• Project Savior
     

    Just a comment on the Holodeck, I don't like it as if it worked it would be the death of civilization.
    Everyone hits a time in their life when they feel everything is against them and want to give up. We work through that and it leads to us growing as an individual.
    Imagine if you had a holodeck and whatever tragedy happened could be undone. Your dead loved ones would be alive, your career a huge success, what ever you wanted.
    If you stepped into a holodeck during a moment of weakness you'd never go back into the real world and face your challenge.

  • The Mother
     

    You wouldn't have wanted to sit next to us in 2012. We laughed all the way through.

    And Iron Man 2 built a particle accelerator. In his lab. In an afternoon. With spare parts he happened to have lying around. And THEN, he shot the accelerated beam across the room, no vacuum required. UGH!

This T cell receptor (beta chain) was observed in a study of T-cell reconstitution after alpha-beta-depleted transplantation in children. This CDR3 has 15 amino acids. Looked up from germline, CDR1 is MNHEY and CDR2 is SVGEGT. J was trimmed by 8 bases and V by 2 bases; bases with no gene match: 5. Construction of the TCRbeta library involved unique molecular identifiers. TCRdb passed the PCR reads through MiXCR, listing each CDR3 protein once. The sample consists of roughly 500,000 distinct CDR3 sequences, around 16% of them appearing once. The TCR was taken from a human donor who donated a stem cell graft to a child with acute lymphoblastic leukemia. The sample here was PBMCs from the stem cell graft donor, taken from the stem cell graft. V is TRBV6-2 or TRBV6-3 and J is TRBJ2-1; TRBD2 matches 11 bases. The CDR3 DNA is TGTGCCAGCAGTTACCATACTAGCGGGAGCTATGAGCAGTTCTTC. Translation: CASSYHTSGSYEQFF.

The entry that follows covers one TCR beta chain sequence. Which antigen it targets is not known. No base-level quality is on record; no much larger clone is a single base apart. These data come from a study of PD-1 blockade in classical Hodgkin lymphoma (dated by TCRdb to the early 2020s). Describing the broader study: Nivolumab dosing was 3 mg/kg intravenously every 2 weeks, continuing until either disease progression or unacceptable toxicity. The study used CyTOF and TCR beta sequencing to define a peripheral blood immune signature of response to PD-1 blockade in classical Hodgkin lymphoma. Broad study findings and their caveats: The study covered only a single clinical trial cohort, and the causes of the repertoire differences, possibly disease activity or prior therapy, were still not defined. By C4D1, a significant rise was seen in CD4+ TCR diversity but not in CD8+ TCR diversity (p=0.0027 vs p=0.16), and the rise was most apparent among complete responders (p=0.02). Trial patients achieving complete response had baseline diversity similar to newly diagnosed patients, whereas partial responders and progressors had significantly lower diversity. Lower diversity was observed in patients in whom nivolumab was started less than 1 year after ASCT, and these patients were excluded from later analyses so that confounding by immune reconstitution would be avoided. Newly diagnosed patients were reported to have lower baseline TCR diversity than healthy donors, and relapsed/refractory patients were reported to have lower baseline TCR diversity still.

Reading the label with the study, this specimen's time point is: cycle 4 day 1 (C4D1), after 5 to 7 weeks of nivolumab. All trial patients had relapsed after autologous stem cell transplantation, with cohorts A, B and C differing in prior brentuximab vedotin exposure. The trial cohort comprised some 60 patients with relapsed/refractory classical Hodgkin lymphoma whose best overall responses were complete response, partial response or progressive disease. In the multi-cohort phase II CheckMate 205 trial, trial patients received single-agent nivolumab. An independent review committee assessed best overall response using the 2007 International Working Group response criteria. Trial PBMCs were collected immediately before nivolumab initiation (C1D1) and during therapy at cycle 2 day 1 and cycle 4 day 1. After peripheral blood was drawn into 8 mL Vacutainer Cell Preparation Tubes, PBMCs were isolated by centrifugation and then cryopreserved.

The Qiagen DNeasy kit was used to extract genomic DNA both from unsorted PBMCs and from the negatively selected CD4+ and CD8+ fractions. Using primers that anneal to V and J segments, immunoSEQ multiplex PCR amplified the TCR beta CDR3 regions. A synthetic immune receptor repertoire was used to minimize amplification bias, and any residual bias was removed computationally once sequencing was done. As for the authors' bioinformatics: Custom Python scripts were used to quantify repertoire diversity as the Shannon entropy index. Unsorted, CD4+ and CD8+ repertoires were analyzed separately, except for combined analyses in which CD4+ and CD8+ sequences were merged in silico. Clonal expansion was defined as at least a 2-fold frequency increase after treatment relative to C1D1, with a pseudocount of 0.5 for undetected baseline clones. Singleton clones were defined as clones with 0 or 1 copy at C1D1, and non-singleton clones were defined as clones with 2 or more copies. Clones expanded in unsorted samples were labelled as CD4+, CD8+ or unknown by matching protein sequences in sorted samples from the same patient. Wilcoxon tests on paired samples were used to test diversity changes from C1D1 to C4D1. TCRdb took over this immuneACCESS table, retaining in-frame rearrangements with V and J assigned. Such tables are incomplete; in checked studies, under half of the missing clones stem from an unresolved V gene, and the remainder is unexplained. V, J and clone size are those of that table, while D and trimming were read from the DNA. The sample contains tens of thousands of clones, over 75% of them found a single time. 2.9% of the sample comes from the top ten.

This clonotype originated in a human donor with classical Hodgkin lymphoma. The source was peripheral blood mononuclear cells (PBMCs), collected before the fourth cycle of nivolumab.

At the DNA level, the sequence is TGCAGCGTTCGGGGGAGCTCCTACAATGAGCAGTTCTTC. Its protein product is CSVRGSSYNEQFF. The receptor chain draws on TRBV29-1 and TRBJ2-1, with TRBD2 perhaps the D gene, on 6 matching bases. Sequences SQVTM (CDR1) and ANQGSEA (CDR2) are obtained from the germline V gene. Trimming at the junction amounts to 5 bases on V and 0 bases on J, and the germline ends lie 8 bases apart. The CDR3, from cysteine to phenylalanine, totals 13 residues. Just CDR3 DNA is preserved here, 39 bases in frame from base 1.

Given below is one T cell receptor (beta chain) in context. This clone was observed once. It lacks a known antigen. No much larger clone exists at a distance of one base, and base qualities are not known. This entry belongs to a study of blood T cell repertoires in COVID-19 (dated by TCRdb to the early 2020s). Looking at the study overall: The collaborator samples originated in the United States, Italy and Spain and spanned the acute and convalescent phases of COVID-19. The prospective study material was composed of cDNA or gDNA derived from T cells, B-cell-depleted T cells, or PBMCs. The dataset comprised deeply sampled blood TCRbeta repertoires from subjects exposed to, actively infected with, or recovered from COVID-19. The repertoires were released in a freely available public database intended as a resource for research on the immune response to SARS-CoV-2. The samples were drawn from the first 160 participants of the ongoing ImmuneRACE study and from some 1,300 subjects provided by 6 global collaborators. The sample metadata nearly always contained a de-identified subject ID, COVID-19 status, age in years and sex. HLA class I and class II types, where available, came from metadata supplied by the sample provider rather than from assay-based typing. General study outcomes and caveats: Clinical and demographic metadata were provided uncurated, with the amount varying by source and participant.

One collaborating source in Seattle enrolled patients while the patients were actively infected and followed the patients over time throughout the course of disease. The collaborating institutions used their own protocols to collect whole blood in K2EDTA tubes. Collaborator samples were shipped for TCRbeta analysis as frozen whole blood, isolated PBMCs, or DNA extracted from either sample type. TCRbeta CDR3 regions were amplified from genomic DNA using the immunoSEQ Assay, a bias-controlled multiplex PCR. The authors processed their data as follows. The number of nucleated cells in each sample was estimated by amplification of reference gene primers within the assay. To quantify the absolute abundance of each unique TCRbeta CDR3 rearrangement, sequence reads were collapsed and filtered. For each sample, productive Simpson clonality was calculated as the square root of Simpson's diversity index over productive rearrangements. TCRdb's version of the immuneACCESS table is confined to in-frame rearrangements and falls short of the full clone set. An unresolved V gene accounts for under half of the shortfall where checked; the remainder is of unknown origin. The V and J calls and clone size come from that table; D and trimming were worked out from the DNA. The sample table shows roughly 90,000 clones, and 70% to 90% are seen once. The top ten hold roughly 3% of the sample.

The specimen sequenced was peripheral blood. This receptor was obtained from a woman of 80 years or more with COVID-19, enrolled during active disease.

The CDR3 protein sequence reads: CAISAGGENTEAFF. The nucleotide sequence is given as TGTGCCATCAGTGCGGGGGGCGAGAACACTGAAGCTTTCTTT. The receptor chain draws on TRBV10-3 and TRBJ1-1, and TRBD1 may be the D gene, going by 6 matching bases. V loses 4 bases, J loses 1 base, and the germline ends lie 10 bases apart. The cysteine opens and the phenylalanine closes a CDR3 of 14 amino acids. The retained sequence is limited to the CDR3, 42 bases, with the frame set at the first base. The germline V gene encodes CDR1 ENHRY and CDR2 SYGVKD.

(My geeky 21 yo informs me that COMIC BOOK science is just different, okay???)

  • Jeff King
     

    I see your point, but if it were true to life it might be boring, or not exist at all.

    When it comes to movies I let a lot go, but for books I am the other way.

    But of course I don’t have your knowledge or understanding of things so it doesn’t cut so deep.

  • Marilynne
     

    I'd go to a space flick with you if you'd promise not to debunk it until afterward. I'd enjoy your take on it - after we enjoyed the movie. Part of the enjoyment is allowing yourself to think, for a little while, that those things could really happen.

  • paulie
     

    Wow . . . !!! What an amazing piece of scientific thought. You trash a movie due to inequities in scientific logic. Let me point out a few errors in your argument: